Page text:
Extensive online resources on how to search the literature
Individual search tutorials for SVHM staff (login required):
Please keep in mind that these tutorials are designed to teach you generic literature searching skills. With the exception of co-authorship, library staff do not design final search strategies for a systematic review which takes considerably longer to refine. Contact us to book a tutorial or find out more.
Translate your Medline search strategy into other databases
Record your methods as you go
Don't read all the results every time you search a database - get rid of duplicates first
There are times when you will need to record and share your search methodology, especially in the context of study or writing for publication. In addition to saving your search strategy in the database itself so you can run it again later, we strongly suggest keeping records in a Word document as you go.
It takes very little effort to record this information at the time, but it is impossible to recreate it later.
Ovid MEDLINE(R) ALL 1946 to August 28, 2020
Last searched 1 September, 2020 (1200 results)
1. exp *Dementia/
2. (dementia or alzheimer*).ti,ab.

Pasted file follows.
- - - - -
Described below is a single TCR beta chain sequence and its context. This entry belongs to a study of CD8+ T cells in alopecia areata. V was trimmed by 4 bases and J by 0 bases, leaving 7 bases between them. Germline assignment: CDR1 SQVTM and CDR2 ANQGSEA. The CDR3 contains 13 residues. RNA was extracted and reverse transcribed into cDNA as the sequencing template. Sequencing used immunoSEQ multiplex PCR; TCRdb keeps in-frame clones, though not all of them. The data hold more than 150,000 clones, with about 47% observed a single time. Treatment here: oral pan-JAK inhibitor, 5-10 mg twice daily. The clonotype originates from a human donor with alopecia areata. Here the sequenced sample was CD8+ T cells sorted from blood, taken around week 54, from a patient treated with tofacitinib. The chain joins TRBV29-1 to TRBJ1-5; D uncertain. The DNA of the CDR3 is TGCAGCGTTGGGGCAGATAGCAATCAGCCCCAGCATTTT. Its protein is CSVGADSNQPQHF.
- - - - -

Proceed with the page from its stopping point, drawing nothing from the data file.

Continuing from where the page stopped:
3. 1 or 2
6. (aggress* or violen*).ti,ab.
7. 4 or 5 or 6
8. 3 and 7
9. limit 8 to (english language and yr="2010 -Current")
This search strategy is easily replicated by another person. Note the inclusion of:
If you are searching multiple databases for a review you will need to keep these records for every database you search. Strategies will differ from one database to another due to different subject headings and syntax/commands.
For most systematic reviews we recommend searching all of these bibliographic databases:
Depending on the topic, you may also like to search trial registers such as Clinicaltrials.gov or other grey literature resources
The following diagram shows the type of content, and a rough idea of the overlap, of key databases. It demonstrates the need for multiple databases to be included in a comprehensive literature search, but it does not attempt to be exact or exhaustive. Databases change constantly and there are many layers of duplication.
Keep in mind that the specialty area of a database is very broad, and it indicates the types of . For example a nursing and allied health database will still include articles on general medicine, psychology and radiology which are published in nursing and allied health journals. Likewise, there are many nursing related topics in Medline and PsycINFO. Medline and Embase cover an extremely wide range of topics.